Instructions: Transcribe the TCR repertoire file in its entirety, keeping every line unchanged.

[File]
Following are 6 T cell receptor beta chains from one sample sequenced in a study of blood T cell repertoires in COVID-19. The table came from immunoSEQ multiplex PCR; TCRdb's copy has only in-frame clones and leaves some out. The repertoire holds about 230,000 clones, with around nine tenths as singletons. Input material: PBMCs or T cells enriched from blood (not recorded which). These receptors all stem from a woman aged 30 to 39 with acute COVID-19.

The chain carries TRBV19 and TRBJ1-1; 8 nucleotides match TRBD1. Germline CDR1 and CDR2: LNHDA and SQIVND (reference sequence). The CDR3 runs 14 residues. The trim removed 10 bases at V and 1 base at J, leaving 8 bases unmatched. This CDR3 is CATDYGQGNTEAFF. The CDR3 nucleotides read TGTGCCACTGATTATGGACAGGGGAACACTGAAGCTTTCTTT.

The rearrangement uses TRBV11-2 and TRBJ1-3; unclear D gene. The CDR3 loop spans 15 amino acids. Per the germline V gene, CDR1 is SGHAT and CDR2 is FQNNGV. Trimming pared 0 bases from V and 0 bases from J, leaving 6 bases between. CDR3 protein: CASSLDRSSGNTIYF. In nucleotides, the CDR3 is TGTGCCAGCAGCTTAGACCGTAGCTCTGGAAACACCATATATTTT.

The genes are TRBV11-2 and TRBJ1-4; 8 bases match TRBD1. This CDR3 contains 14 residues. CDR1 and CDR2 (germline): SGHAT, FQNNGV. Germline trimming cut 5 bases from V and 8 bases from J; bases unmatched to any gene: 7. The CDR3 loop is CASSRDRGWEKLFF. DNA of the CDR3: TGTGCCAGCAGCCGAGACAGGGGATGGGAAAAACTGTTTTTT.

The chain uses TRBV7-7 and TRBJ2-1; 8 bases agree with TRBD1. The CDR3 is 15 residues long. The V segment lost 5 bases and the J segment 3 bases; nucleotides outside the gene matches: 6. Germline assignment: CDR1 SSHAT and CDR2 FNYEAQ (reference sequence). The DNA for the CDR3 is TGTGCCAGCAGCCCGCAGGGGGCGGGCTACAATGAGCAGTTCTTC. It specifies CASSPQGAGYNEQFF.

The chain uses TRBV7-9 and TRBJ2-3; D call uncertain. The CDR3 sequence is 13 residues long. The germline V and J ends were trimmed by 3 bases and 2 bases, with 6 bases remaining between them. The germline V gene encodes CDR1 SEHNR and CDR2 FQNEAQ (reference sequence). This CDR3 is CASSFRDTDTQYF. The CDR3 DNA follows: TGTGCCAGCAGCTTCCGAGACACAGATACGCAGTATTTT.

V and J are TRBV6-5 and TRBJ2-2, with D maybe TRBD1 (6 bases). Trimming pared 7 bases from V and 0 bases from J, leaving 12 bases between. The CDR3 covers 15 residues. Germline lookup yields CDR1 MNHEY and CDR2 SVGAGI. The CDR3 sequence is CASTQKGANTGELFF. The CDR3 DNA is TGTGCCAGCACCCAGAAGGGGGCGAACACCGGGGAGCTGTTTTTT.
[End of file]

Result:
Following are 6 T cell receptor beta chains from one sample sequenced in a study of blood T cell repertoires in COVID-19. The table came from immunoSEQ multiplex PCR; TCRdb's copy has only in-frame clones and leaves some out. The repertoire holds about 230,000 clones, with around nine tenths as singletons. Input material: PBMCs or T cells enriched from blood (not recorded which). These receptors all stem from a woman aged 30 to 39 with acute COVID-19.

The chain carries TRBV19 and TRBJ1-1; 8 nucleotides match TRBD1. Germline CDR1 and CDR2: LNHDA and SQIVND (reference sequence). The CDR3 runs 14 residues. The trim removed 10 bases at V and 1 base at J, leaving 8 bases unmatched. This CDR3 is CATDYGQGNTEAFF. The CDR3 nucleotides read TGTGCCACTGATTATGGACAGGGGAACACTGAAGCTTTCTTT.

The rearrangement uses TRBV11-2 and TRBJ1-3; unclear D gene. The CDR3 loop spans 15 amino acids. Per the germline V gene, CDR1 is SGHAT and CDR2 is FQNNGV. Trimming pared 0 bases from V and 0 bases from J, leaving 6 bases between. CDR3 protein: CASSLDRSSGNTIYF. In nucleotides, the CDR3 is TGTGCCAGCAGCTTAGACCGTAGCTCTGGAAACACCATATATTTT.

The genes are TRBV11-2 and TRBJ1-4; 8 bases match TRBD1. This CDR3 contains 14 residues. CDR1 and CDR2 (germline): SGHAT, FQNNGV. Germline trimming cut 5 bases from V and 8 bases from J; bases unmatched to any gene: 7. The CDR3 loop is CASSRDRGWEKLFF. DNA of the CDR3: TGTGCCAGCAGCCGAGACAGGGGATGGGAAAAACTGTTTTTT.

The chain uses TRBV7-7 and TRBJ2-1; 8 bases agree with TRBD1. The CDR3 is 15 residues long. The V segment lost 5 bases and the J segment 3 bases; nucleotides outside the gene matches: 6. Germline assignment: CDR1 SSHAT and CDR2 FNYEAQ (reference sequence). The DNA for the CDR3 is TGTGCCAGCAGCCCGCAGGGGGCGGGCTACAATGAGCAGTTCTTC. It specifies CASSPQGAGYNEQFF.

The chain uses TRBV7-9 and TRBJ2-3; D call uncertain. The CDR3 sequence is 13 residues long. The germline V and J ends were trimmed by 3 bases and 2 bases, with 6 bases remaining between them. The germline V gene encodes CDR1 SEHNR and CDR2 FQNEAQ (reference sequence). This CDR3 is CASSFRDTDTQYF. The CDR3 DNA follows: TGTGCCAGCAGCTTCCGAGACACAGATACGCAGTATTTT.

V and J are TRBV6-5 and TRBJ2-2, with D maybe TRBD1 (6 bases). Trimming pared 7 bases from V and 0 bases from J, leaving 12 bases between. The CDR3 covers 15 residues. Germline lookup yields CDR1 MNHEY and CDR2 SVGAGI. The CDR3 sequence is CASTQKGANTGELFF. The CDR3 DNA is TGTGCCAGCACCCAGAAGGGGGCGAACACCGGGGAGCTGTTTTTT.